Since 2009, Google has been supporting top graduate students who want to make an impact on the future of technology. The Google PhD Fellowship program recognises candidates doing important and innovative research in computer science and related fields. In Australia and New Zealand, the program focuses on early-stage candidates. Winners receive fellowships which include a monetary award of $15,000 AUD to cover stipend and other research related activities, as well as a Google Mentor who works on topics related to their field of study and provides guidance. In 2021, we’re pleased to announce four new PhD students in Australia who have been awarded fellowships for their outstanding efforts.
Sampson Wong, Google PhD Fellowship in Algorithms, Optimisations and Markets, The University of Sydney
“Transport networks require regular monitoring and maintenance to sustain a high level of operability. As networks grow and as technologies improve, there is a rising demand for data-driven analysis of transport network data. This has resulted in governments and companies developing domain-specific tools to provide its citizens and users with the best recommendations. The speed and quality of these tools depend greatly on their fundamental building blocks. The goal of my thesis is to develop efficient algorithms for fundamental problems involving geometric movement data on transport networks. We use clustering and other algorithmic methods to detect commuting patterns in geometric movement data, and to select beneficial upgrades for a transport network.”
Theekshana Dissanayake, Google PhD Fellowship in Machine Learning, QUT
“Deep learning has shown great success in solving biosignal-based medical diagnostic problems. However, present solutions cannot generalise across multiple datasets captured from different experimental settings. Furthermore, the black-box nature of current solutions hinders the trust associated with the predictions made from a clinical perspective. This PhD research focuses on the generalisability and interpretability of deep learning models designed for biosignal-based medical diagnostics and considers both single and multi-channel biosignals (such as heart signals and brain signals using EEG and ECG).”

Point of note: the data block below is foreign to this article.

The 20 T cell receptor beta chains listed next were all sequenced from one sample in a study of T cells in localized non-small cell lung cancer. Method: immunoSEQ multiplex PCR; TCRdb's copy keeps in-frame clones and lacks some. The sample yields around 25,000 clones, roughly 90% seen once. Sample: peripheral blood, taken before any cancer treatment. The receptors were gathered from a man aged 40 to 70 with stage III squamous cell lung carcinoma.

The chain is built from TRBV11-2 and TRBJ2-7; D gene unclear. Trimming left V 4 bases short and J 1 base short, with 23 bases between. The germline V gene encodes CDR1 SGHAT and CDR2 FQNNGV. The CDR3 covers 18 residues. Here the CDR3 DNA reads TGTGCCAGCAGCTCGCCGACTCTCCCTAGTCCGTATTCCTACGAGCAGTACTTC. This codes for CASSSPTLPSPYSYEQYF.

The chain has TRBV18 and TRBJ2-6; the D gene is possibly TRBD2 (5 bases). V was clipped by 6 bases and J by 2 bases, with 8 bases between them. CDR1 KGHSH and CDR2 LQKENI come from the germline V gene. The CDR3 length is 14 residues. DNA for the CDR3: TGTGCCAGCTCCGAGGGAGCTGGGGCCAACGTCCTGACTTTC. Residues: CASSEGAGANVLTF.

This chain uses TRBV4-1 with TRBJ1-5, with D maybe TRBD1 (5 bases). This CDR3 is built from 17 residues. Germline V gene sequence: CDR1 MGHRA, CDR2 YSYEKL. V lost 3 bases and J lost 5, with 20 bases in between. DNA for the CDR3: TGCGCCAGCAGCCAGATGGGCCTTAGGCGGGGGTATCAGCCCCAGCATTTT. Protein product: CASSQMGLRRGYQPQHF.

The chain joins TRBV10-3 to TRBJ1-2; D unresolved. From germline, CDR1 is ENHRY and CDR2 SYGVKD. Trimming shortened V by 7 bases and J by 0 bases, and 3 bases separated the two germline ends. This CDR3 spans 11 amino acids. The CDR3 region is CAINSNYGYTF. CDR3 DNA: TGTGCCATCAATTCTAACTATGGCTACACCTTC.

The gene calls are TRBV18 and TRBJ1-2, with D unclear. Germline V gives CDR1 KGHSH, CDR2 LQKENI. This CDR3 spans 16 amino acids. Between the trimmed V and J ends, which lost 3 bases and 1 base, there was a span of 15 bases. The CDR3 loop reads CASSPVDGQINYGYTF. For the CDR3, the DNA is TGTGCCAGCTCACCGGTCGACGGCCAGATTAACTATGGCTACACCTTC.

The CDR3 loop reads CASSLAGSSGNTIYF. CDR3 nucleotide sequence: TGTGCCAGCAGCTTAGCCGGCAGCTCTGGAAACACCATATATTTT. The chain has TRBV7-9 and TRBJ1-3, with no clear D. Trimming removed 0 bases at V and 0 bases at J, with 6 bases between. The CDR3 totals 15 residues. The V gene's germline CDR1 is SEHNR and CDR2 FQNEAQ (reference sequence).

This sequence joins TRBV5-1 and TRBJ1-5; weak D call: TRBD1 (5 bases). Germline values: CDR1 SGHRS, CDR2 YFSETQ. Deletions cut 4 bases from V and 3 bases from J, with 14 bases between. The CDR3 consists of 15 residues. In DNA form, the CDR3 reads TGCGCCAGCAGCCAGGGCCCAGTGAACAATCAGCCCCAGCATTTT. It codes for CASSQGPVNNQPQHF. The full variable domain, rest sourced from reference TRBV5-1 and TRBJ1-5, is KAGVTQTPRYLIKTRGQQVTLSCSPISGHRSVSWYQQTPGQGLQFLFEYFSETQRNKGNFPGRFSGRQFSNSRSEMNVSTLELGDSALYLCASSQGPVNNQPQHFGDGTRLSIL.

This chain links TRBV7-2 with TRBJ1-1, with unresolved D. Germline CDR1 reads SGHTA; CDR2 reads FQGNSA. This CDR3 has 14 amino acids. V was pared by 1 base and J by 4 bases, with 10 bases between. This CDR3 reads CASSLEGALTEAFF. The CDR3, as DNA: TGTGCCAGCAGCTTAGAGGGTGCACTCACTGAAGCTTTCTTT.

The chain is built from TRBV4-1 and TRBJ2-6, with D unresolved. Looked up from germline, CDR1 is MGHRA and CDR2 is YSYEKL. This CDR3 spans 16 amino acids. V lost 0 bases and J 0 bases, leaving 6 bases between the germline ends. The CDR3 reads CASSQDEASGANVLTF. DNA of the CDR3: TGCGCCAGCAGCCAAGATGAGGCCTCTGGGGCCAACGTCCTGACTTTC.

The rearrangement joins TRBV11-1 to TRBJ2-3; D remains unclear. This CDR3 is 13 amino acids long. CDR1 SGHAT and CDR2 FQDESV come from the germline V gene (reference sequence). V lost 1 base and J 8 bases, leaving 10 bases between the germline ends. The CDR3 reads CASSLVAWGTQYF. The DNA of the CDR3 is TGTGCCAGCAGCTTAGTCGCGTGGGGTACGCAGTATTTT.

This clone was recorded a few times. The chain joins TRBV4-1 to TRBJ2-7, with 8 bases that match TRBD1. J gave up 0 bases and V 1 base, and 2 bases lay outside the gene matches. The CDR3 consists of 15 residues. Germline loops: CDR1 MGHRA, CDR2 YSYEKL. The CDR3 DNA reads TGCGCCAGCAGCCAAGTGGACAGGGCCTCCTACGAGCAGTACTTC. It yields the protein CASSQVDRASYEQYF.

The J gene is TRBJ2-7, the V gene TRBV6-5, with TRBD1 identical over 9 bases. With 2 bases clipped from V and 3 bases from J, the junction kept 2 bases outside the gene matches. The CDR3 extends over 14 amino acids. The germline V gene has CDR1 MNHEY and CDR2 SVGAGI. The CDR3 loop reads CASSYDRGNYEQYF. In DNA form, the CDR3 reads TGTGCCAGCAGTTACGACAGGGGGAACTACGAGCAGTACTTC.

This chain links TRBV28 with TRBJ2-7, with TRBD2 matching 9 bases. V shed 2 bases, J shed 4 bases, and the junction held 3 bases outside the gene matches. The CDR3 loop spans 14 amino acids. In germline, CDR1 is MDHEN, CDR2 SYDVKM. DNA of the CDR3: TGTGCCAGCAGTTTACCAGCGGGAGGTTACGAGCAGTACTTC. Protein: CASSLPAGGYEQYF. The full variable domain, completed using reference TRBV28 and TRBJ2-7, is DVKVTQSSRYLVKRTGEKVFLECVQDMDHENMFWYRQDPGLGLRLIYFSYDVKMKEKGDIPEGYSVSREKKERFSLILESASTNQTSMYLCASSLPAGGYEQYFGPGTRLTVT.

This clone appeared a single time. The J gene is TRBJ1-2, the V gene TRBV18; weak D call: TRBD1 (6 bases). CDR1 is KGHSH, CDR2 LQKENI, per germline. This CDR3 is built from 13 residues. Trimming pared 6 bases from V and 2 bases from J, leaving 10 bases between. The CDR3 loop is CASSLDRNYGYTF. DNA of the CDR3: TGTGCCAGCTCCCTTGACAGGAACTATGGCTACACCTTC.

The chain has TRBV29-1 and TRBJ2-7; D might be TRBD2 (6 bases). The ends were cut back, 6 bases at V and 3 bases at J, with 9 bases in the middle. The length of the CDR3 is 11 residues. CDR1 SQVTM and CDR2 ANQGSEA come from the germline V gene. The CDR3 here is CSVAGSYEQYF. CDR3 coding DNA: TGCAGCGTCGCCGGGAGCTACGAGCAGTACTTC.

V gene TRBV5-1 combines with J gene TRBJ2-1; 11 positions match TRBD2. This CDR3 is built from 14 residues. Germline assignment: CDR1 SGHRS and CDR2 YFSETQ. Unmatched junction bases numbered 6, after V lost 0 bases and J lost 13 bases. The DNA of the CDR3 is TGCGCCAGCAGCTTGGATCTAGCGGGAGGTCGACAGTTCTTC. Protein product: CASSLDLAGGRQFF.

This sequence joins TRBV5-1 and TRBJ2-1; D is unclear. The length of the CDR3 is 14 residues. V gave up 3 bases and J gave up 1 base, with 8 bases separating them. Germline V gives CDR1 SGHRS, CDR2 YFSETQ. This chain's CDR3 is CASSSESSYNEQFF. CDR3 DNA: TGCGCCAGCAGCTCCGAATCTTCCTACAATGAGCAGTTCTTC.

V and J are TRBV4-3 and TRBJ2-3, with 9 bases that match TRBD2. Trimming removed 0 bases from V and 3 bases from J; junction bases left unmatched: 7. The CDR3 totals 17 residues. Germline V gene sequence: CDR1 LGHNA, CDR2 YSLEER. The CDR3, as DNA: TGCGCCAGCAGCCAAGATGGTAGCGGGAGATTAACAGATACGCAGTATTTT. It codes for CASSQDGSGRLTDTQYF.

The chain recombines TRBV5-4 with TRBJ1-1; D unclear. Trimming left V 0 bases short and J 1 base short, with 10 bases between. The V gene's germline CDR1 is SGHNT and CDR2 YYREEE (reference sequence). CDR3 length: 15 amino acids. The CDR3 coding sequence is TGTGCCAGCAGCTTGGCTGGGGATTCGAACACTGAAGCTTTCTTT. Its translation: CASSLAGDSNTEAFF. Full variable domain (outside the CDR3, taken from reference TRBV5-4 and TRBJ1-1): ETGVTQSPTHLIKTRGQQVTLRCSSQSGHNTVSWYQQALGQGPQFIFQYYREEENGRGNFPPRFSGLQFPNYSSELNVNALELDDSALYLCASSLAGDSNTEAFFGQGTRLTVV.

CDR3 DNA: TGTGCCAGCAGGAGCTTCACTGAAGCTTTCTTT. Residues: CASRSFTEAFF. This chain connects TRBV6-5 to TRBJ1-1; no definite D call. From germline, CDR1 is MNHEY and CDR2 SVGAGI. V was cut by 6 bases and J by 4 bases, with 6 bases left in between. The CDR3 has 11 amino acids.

Xinlong Wang, Google PhD Fellowship in Machine Perception, Speech Technology and Computer Vision, The University of Adelaide
Xinlong’s research interests lie in computer vision and machine learning, specifically in enabling machines to see and understand the environment. Xinlong’s research focuses on object-level recognition, including 2D/3D/video object detection and instance segmentation.
Yun Li, Google PhD Fellowship in Machine Learning, University of New South Wales
“Deep learning has been demonstrating the potential to significantly revolutionise the practice of medicine and the delivery of healthcare. However, low volume, high sparsity, and poor quality of healthcare data and their diverse contexts may limit the efficacy of deep learning methods. In my research, we aim to develop a suite of robust and versatile few-shot machine learning methods to effectively discover personalised, transferable insightful knowledge with very limited data. Specifically, we have identified and proposed the solutions to 1) data-efficient methods for genomics sequencing; 2) medical image argumentation, 3) hierarchical multi-view data analysis; and 4) tinnitus diagnosis. We will continue to improve the explainability, transparency, and personalisation for better clinical translation. Our studies will have a broader impact on a wide range of practical scenarios such as genome study, medical diagnosis, drug discovery, and disease treatment.”
In supporting these Australian Fellows we recognise their significant academic achievements and hope that they will go on to be leaders in their respective fields. We look forward to building even stronger links between industry and academia to help support important research in Australia. You can find out more about the Google PhD Fellowship program here